Backpackers or Cruise Ships? Shaping the Tourism Policy Agenda for Small Island States and Coastal Communities

Submitting Institution

University of Kent

Unit of Assessment

Business and Management Studies

Summary Impact Type


Research Subject Area(s)

Commerce, Management, Tourism and Services: Tourism
Studies In Human Society: Policy and Administration, Sociology

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Summary of the impact

Dr Mark Hampton's research informs tourism policy for the world's 40 small island developing states (SIDS) and poor coastal communities. He generates data that challenge conventional wisdom about the value of large scale tourism for these fragile economies. His findings identify niche tourism as a more sustainable basis for economic growth. The Commonwealth, World Bank and individual governments, as well as numerous other NGOs and industry associations, are amongst those who draw upon Hampton's research findings in order to help vulnerable states formulate effective policies and develop appropriate tourism initiatives.

Underpinning research

Dr Mark Hampton joined KBS in 2005 and his research challenges established policy and practice on how to use tourism to alleviate poverty in poor island and coastal communities. Hampton's approach is broadly multi-disciplinary but with most input from development geography and political economy. His projects generally use qualitative methods during fieldwork, such as semi-structured, in-depth interviews with key informants, typically in conjunction with participant observation and digital site mapping. The data is used directly by NGOs and policymakers to promote the benefits of small scale tourism over cruise tourism and multi-national hotel chains.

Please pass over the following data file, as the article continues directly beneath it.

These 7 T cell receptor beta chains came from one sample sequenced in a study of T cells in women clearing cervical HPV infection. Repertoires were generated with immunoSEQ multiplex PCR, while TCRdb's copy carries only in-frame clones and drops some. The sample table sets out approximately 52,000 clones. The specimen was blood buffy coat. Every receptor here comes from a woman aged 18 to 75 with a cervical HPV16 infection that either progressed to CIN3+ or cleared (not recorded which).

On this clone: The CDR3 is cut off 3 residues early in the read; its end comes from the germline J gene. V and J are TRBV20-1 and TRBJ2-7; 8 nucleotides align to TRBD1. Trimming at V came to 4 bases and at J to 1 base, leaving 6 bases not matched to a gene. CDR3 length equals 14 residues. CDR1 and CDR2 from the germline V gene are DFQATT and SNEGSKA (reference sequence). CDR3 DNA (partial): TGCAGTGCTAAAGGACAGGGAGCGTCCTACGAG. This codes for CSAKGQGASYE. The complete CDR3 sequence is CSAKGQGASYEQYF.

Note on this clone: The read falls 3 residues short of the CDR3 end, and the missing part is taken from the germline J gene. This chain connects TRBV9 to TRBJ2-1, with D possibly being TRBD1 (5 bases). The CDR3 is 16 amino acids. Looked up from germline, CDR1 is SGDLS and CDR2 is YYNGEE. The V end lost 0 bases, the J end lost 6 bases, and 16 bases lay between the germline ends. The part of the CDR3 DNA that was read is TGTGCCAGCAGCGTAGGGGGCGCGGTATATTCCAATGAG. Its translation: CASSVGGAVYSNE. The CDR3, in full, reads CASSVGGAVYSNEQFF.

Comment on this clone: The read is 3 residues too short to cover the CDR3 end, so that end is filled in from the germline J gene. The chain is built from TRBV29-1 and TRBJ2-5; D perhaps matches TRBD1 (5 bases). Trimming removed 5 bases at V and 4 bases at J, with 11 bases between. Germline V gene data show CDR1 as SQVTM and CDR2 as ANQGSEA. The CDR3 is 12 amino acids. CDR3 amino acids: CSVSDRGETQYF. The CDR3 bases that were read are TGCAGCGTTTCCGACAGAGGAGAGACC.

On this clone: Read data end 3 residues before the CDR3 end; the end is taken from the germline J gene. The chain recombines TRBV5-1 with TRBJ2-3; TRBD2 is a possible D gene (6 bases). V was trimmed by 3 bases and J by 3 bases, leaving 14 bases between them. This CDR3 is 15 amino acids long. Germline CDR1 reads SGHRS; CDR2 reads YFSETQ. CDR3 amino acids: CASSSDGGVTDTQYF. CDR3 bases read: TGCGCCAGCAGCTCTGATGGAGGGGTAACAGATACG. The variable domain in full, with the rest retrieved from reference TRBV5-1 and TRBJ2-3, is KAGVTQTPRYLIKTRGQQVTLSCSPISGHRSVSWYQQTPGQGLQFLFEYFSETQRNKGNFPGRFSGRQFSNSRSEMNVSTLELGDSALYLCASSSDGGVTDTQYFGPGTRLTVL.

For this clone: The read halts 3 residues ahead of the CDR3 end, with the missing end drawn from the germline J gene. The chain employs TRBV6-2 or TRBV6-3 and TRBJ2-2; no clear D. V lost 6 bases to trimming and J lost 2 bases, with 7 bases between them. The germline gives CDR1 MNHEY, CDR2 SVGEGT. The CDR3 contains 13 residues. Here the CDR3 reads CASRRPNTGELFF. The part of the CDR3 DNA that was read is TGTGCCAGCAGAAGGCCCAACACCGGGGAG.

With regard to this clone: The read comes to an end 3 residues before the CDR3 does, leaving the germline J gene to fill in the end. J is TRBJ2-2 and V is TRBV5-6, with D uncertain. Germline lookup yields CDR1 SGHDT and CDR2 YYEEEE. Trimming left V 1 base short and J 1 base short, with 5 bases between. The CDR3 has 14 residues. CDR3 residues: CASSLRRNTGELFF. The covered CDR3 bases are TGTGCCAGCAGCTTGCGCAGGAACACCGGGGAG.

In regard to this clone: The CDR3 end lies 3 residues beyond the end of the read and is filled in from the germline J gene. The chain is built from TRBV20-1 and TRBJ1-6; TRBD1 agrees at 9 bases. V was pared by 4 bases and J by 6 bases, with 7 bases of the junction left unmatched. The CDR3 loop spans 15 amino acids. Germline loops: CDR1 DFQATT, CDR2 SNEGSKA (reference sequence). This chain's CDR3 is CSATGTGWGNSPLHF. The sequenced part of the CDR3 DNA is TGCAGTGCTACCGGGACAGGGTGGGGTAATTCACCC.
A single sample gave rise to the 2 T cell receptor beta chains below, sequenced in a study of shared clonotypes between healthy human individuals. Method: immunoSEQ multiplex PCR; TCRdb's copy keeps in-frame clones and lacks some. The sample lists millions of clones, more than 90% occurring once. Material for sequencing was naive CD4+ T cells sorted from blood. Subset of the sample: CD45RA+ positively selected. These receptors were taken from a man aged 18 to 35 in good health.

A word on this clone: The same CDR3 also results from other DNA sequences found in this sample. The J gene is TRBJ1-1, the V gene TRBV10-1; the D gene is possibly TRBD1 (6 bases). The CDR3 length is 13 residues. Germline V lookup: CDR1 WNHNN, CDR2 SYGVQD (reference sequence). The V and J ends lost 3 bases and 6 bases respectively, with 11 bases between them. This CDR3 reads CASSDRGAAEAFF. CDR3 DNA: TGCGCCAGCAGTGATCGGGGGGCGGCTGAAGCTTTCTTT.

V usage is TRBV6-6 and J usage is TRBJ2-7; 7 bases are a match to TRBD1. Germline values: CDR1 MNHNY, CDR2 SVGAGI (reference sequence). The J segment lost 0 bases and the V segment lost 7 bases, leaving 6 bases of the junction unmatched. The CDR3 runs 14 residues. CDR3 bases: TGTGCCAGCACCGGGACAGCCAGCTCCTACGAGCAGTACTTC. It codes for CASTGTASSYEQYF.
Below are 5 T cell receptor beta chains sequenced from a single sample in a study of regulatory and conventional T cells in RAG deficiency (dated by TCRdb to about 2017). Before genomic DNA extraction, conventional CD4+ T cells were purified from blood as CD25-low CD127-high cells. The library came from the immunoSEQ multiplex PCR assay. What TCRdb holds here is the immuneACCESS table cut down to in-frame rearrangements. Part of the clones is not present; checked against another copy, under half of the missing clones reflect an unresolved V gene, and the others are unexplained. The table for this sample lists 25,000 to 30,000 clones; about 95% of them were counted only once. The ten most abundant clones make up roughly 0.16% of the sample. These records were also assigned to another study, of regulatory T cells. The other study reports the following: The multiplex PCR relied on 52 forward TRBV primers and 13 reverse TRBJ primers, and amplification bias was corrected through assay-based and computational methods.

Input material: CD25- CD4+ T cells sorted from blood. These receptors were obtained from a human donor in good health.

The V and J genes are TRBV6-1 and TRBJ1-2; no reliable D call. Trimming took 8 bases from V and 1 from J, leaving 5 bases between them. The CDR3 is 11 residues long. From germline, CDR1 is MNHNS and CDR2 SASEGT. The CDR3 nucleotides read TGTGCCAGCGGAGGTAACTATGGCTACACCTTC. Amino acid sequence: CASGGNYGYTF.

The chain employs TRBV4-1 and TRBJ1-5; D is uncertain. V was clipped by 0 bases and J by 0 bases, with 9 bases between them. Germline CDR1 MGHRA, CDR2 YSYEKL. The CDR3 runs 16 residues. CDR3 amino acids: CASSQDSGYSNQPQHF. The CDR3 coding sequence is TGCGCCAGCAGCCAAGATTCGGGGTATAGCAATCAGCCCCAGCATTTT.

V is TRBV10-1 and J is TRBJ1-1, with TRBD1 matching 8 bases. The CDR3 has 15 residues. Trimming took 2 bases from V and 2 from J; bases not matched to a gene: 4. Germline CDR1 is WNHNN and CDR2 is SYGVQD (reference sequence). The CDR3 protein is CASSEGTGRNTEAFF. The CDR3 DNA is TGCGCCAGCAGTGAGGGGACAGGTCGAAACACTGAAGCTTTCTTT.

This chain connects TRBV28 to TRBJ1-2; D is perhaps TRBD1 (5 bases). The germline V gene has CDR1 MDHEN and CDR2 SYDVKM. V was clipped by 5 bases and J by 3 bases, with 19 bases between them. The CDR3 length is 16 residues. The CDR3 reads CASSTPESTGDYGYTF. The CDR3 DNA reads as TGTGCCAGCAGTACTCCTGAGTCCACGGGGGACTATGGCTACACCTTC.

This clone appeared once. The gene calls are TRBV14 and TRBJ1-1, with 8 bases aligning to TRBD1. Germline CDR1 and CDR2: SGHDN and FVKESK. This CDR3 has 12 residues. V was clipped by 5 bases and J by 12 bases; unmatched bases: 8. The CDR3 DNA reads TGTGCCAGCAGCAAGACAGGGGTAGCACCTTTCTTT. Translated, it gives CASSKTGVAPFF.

Most of Hampton's work is externally funded, either by dedicated research funding agencies (such as the British Academy) or by NGOs and national governments. As fieldwork is usually conducted in partnership with policy and development organisations, Hampton's academic publications often appear after the policy recommendations and associated practical interventions based on his findings (3.1, 3.2, 3.3). Seven externally funded research projects (2006-2012) underpin this case study including:

  • Commonwealth Secretariat study (2012) on two issues facing SIDS: cruise ship tourism and sustainable local supply chains (with research associate Dr Julia Jeyacheya and Prof. Andrew Fearne — both also at Kent). This study examined international best practice from the academic, government and industry literature and incorporated a fundamental critique of the value of cruise tourism to small island economies, as well as practical recommendations on using local producers to supply tourist hotels.